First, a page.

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Garden Woodworking

The Den – part 3

So how is that Den looking?

I built a structure in our garden that my growing son could use as a Den. I wrote about its construction in an earlier blog (Part 1 here, and Part 2 just there.) It started as a raised platform with a ladder and scramble board to climb up and a slide to come back down again. I knew as I built it that it would be an ongoing project, to be revisited. The Chap liked his slide. He likes a swing too. So, the next step was clear…

A swing would be suspended below a high horizontal beam, jutting out from the Den somehow. The beam would need to reach out far enough to let the swing be clear of the rest of the structure. In particular, it shouldn’t interfere with the slide or the platform, and it should avoid the adjacent laurel tree. The beam would need to be well braced, to cope with being pulled side to side by the weight of a growing child (and occasional adult). I need to draw a plan.

I wanted the swing to be a part of the den, attached in some way and made in the same style. So I decided the beam and any brace supports should be made from the same treated wooden poles I’d used for the Den’s legs. These poles are heavy, so the braces would have to be strong and substantial. I straight away thought of using these poles to make an A-frame that would hold the beam away from the Den.

To build the swing into the Den I could attach the end of the beam to one of its legs. This was a concern though, as I couldn’t be sure that the two-and-fro of the swing wouldn’t damage the structure – it would rock the leg side to side, pivoting at the foundation. Somehow, I would need to apply some braces to this leg to take the strain and push back against the movement of the swing. Could this be done without affecting the look or integrity of the Den?

I realised that, since I’d decided to build the swing out at about 45 degrees from the Den, I could incorporate braces into the Den walls. From the perspective of the forces that would act on the beam, braces here would stick out against the movement that would be imparted. I decided to give this a go.

So I added braces against the front leg of the Den. One running down the side wall to be embedded in the ground next to the back leg, the other would run across the front of the den and create a new wall part way across the Den’s lower floor. This had the added advantage of making the area a little more ‘secret’; good for future games of hide and seek I thought.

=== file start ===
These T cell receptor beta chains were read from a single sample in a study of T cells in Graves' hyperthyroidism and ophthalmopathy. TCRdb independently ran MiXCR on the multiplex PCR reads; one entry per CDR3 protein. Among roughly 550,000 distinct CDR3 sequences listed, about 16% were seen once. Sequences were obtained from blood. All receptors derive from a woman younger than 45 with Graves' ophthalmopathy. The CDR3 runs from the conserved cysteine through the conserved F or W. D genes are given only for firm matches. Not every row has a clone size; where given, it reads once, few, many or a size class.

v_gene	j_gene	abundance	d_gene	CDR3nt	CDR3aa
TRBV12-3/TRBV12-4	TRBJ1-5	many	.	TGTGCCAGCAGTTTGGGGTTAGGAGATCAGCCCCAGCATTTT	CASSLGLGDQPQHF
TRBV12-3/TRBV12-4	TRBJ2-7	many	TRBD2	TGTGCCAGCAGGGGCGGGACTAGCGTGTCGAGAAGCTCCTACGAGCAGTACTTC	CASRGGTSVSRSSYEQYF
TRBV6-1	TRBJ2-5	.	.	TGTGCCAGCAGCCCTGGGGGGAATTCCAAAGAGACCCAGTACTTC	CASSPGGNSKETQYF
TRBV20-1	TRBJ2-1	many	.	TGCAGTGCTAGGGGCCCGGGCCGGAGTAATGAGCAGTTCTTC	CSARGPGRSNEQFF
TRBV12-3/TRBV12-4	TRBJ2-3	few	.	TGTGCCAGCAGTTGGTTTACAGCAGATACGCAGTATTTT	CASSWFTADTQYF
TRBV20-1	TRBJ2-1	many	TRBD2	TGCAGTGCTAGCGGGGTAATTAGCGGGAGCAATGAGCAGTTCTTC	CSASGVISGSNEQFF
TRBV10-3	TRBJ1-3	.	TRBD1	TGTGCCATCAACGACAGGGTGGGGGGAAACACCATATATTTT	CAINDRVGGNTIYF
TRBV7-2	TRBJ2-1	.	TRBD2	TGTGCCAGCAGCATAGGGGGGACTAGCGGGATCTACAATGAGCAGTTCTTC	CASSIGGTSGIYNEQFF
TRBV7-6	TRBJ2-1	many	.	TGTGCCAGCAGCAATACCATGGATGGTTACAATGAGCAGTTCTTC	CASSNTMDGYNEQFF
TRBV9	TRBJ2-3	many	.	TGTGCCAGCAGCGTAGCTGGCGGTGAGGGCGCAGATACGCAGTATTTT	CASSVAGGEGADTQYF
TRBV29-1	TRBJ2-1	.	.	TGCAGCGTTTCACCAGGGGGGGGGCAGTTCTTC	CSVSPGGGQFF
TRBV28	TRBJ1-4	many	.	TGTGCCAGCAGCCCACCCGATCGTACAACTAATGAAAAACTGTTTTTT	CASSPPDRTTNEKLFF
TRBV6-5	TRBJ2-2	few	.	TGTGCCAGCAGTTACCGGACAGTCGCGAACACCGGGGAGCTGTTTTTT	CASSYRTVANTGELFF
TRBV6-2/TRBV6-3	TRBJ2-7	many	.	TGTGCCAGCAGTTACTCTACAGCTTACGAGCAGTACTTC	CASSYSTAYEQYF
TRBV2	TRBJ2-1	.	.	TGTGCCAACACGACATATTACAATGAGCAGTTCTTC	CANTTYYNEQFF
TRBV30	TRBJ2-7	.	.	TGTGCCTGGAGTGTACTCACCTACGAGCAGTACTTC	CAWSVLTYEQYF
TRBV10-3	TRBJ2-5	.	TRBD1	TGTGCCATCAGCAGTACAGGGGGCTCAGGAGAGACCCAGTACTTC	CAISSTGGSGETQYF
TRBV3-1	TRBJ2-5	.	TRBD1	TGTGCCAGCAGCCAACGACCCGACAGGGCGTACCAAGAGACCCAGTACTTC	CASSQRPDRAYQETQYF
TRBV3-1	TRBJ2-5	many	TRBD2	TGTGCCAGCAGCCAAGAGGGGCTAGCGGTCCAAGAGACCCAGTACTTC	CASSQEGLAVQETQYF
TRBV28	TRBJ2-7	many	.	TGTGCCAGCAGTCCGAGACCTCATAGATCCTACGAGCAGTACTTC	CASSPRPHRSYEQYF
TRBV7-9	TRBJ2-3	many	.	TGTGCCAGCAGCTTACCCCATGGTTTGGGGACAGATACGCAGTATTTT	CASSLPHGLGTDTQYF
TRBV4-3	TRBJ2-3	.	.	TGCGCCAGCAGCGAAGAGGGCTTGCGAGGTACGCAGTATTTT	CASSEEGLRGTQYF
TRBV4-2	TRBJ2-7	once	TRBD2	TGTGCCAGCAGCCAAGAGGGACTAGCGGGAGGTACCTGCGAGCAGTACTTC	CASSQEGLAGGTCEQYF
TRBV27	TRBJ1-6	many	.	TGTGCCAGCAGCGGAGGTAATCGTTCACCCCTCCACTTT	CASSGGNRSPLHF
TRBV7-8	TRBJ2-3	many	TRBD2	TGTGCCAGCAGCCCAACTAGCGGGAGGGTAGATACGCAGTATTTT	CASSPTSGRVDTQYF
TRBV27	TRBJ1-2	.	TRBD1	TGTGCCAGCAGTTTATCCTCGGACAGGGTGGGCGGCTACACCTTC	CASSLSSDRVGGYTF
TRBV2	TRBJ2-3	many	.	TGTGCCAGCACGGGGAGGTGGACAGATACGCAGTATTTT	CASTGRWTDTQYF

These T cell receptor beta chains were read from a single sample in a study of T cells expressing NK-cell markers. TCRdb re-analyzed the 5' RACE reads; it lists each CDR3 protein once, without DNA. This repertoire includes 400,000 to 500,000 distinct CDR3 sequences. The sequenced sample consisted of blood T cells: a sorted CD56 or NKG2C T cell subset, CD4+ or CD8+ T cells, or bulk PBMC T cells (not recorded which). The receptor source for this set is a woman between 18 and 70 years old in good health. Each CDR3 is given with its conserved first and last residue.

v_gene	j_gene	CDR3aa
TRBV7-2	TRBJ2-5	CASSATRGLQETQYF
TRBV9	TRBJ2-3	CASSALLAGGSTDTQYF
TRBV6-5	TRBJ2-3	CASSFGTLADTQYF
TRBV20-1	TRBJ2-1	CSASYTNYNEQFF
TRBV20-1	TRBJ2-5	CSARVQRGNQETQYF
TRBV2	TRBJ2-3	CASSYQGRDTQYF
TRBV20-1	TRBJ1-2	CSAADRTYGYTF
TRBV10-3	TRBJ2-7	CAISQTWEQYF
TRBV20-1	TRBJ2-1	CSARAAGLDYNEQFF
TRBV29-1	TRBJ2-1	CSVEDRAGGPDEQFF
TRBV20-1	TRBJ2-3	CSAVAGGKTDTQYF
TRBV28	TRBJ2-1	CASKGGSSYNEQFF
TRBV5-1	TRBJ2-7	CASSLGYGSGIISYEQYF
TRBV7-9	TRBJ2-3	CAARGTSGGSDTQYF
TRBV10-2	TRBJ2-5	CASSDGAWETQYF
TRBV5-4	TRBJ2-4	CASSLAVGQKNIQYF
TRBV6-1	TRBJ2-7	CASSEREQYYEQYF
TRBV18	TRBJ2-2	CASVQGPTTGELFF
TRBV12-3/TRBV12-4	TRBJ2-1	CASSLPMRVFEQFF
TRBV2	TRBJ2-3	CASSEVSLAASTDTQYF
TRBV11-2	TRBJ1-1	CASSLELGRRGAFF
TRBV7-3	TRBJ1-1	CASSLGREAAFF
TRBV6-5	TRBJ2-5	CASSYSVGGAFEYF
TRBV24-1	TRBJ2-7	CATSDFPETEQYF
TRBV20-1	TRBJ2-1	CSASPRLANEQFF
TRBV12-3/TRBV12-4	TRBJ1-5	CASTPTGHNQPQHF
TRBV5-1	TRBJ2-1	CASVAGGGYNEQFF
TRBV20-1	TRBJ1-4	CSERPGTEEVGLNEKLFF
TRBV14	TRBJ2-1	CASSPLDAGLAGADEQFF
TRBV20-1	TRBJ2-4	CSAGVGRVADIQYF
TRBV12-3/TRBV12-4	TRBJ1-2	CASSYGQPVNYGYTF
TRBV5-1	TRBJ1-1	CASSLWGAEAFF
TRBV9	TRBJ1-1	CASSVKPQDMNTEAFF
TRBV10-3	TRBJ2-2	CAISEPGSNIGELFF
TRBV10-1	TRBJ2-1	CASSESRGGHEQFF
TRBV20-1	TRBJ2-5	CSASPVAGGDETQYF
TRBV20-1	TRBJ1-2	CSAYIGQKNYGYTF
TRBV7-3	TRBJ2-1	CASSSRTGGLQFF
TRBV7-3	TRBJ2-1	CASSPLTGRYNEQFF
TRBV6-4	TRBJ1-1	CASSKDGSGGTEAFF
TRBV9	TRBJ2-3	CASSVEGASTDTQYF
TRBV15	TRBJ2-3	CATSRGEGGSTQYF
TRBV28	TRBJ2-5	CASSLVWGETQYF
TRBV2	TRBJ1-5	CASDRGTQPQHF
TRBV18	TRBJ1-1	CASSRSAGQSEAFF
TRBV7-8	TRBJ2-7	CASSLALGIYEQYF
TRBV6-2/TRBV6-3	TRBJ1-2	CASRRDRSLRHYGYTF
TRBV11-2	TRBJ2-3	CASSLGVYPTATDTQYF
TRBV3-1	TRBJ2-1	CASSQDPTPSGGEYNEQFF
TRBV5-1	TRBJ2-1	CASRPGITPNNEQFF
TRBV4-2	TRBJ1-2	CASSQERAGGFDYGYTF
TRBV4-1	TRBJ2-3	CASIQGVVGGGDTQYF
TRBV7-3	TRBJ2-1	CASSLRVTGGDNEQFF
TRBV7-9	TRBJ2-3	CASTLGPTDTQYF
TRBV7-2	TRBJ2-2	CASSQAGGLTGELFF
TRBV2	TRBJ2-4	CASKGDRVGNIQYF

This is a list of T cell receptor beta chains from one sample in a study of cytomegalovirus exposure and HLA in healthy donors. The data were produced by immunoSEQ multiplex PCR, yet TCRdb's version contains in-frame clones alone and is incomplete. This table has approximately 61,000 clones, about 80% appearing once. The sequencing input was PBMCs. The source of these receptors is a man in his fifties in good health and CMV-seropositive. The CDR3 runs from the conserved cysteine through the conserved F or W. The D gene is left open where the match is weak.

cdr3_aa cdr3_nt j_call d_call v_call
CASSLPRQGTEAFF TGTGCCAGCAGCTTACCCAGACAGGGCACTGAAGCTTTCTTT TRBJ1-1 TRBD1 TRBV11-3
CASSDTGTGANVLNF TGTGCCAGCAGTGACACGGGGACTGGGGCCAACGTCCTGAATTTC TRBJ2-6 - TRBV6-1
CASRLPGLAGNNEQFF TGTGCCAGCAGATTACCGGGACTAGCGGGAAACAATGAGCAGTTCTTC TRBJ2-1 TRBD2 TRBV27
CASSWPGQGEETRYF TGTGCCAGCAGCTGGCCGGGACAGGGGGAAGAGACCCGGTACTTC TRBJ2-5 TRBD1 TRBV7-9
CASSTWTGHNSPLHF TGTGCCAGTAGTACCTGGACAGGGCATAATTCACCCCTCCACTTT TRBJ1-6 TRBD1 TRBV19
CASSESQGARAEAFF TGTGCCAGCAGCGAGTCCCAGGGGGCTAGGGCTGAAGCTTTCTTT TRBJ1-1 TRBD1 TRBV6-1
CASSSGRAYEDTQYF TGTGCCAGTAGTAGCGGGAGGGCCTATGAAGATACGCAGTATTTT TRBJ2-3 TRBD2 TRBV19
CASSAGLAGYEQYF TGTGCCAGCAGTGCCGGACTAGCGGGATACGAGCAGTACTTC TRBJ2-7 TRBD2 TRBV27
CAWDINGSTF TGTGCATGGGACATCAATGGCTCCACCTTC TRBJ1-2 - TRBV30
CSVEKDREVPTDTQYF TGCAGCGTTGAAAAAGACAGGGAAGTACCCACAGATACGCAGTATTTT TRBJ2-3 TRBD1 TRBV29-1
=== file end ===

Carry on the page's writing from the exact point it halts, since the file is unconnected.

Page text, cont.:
Next came the A-frame. As mentioned, this would be made from two of the long poles set at an angle and crossed at the top. The swing’s beam could then sit over the top of this cross. I began by laying the two poles out flat at the proposed angle, with one on top of the other, and tracing the overlap onto each beam. I then got busy with a saw and chisel to cut out Cross Lap joints in each piece so that the two poles would fit together snuggly. A coach bolt would then hold them securely.

At this time I also chiselled out a curved shape immediately above the joint at the point where the swing’s beam would rest. This would increase the contact between beam and frame and make for a more secure support. I also added a cross-brace half way down the frame to add some strength and stability, and complete the A shape.

As with the legs of the Den itself, I needed to sink the A-frame into the ground and concrete the legs to secure it. With the frame laying on the ground I could mark out where to dig holes before lifting it into place. This time I needed trenches as the legs would go in at an angle. Some messing about with spirit levels and rubble and I had the frame in place and ready for some concrete.

Now the horizontal beam could be put in place. I began by propping it up in the A-frame and against the leg of the Den. Once I got it horizontal I could mark out where the beam would be connected to the leg. I then chiselled away at the leg and beam to allow the two to fit snuggly together so that the leg could take the weight of the beam. The beam was then secured in place with another coach bolt. A couple of hefty screws at the other end would be sufficient to hold the beam in the A-frame.

The beam was quite a lot longer than the gap I’d set between the A-frame and Den. Once in place, its end stuck out from beyond the frame. I contemplated sawing the excess off, but decided to leave it for the time being. I would probably think of something to do with that bit sometime later.

I’m afraid I didn’t make the swing itself. I probably could’ve and should’ve. Anyway, I returned to the garden furniture supplier from where I bought the slide, and found a nice wooden and rope swing to fit in place. This had long bolts that would attach to the beam, with clips to which the swing ropes would hook. I could then adjust the ropes to set the seat at the right height above the ground. I also bought a recycled rubber mat to cover the area below the swing. I’ve often seen swings with a muddy divot underneath where feet scuff the ground. I figured that the mat could better take some abuse, and keep a level surface which would be easier to mow around.

And with that, The Chap would have a few more things he could do in the garden.

There will, of course, be more to come…

By nickcnickcnickc

I spend my working life staring at computer screens, so in my spare time I look for things to do with my hands, preferably involving wood. It's a little ironic then that I've now starting writing a blog about my woodworking, and thus introducing computer screens to my main hobby..!

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